Trustees disqualified for sending wrong message over £17m business rates
30 Apr 2020
Two trustees of a charity set up to broadcast public service messages have been disqualified by the Charity Commission for misconduct, which resulted in the charity owing £17m in business rates
30 Apr 2020
Public Safety Charitable Trust (PSCT) was set up to broadcast public service messages to communities via bluetooth equipment situated close to shopping centres in towns and cities across the country, and claimed to have broadcast to approximately two million people.
The charity took out leases on empty properties and placed equipment in them to broadcast information about crime in the area.
Businesses received a reduction in their business rates for leasing properties to a charity, and in return paid a donation to PSCT.
When the regulator’s inquiry opened, the charity held approximately 2,000 leases for properties in 240 local authorities. The charity then claimed the 80% mandatory charity relief on the business rates levied on the properties, and in most cases the further 20% discretionary relief.
The Commission first engaged with the charity in October 2011 after concerns regarding business rates relief claimed by the charity were raised by several local authorities that subsequently took the charity to court.
The matter eventually came to the Court of Appeal in May 2013, which found solely operating bluetooth transmitters in premises was not sufficient for charitable purposes.
As a result of this judgement, the charity became liable for approximately £17m in business rates on the premises it leased.
The Commission opened a statutory inquiry at the time, but this was placed on hold after a compulsory liquidation petition was issued by the Insolvency Service and the charity began to be wound up in July 2013.
The Commission’s inquiry found the trustees contracted with Commercial Link Ltd (CL) as the sole provider of the bluetooth technology, equipment and services to the charity, and the company had control over the charity’s records and administration – to the exclusion of the trustees.
The inquiry also found the trustees could not show they had acted in the charity’s interests in leasing properties and subjecting the charity to the risks of financial loss for business rates.
The framework agreement between the charity and CL appeared to be very much in favour of CL, in that 95% of the money received by the charity from the landlords for the leasing of the properties went to CL and the remaining 5% went to the charity.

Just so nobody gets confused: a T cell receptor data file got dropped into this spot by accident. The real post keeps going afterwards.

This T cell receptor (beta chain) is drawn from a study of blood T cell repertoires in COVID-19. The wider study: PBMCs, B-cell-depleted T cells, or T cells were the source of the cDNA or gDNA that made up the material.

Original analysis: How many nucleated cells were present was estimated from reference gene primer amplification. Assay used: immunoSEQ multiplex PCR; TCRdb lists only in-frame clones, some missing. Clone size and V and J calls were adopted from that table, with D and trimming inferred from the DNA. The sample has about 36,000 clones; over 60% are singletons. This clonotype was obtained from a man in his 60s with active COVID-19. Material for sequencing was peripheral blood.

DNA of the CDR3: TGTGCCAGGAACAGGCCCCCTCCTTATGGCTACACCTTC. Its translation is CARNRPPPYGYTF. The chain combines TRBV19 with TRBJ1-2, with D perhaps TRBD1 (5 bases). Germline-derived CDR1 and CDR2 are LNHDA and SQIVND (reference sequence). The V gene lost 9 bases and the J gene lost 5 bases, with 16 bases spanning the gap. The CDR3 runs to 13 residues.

The trustees explained that the framework agreement did not appear to cover the whole arrangement between CL and the charity, such as the agreement that CL would pay the liability for any business rates. In the inquiry’s view it would have been very difficult for the charity to enforce such an agreement if it was not set out in the written framework agreement.
The trustees claimed to have taken adequate legal advice, although as part of the agreement with CL the charity retained responsibility for any liabilities and the trustees did not show any evidence as to how they mitigated for this risk.
Following the Commission’s findings, two trustees have been disqualified. Mark Ferguson was disqualified for nine years and Christine Sutton for five years, from acting as company directors by the Insolvency Service, as a consequence, from being trustees or holding a senior position at a charity, for their conduct in this matter.
Amy Spiller, head of the investigations team at the Charity Commission, said: ‘Being a charity is meaningful - we expect trustees to be accountable and demonstrate their worth to the public and donors.
‘The trustees of PSCT could not show this, instead they undermined the meaning of charity by enabling businesses to avoid paying business rates, resulting in the charity taking on huge liabilities they could not afford and consequently costing the charity’s future.
‘It’s right that trustees have been disqualified and the charity will be removed from the register.’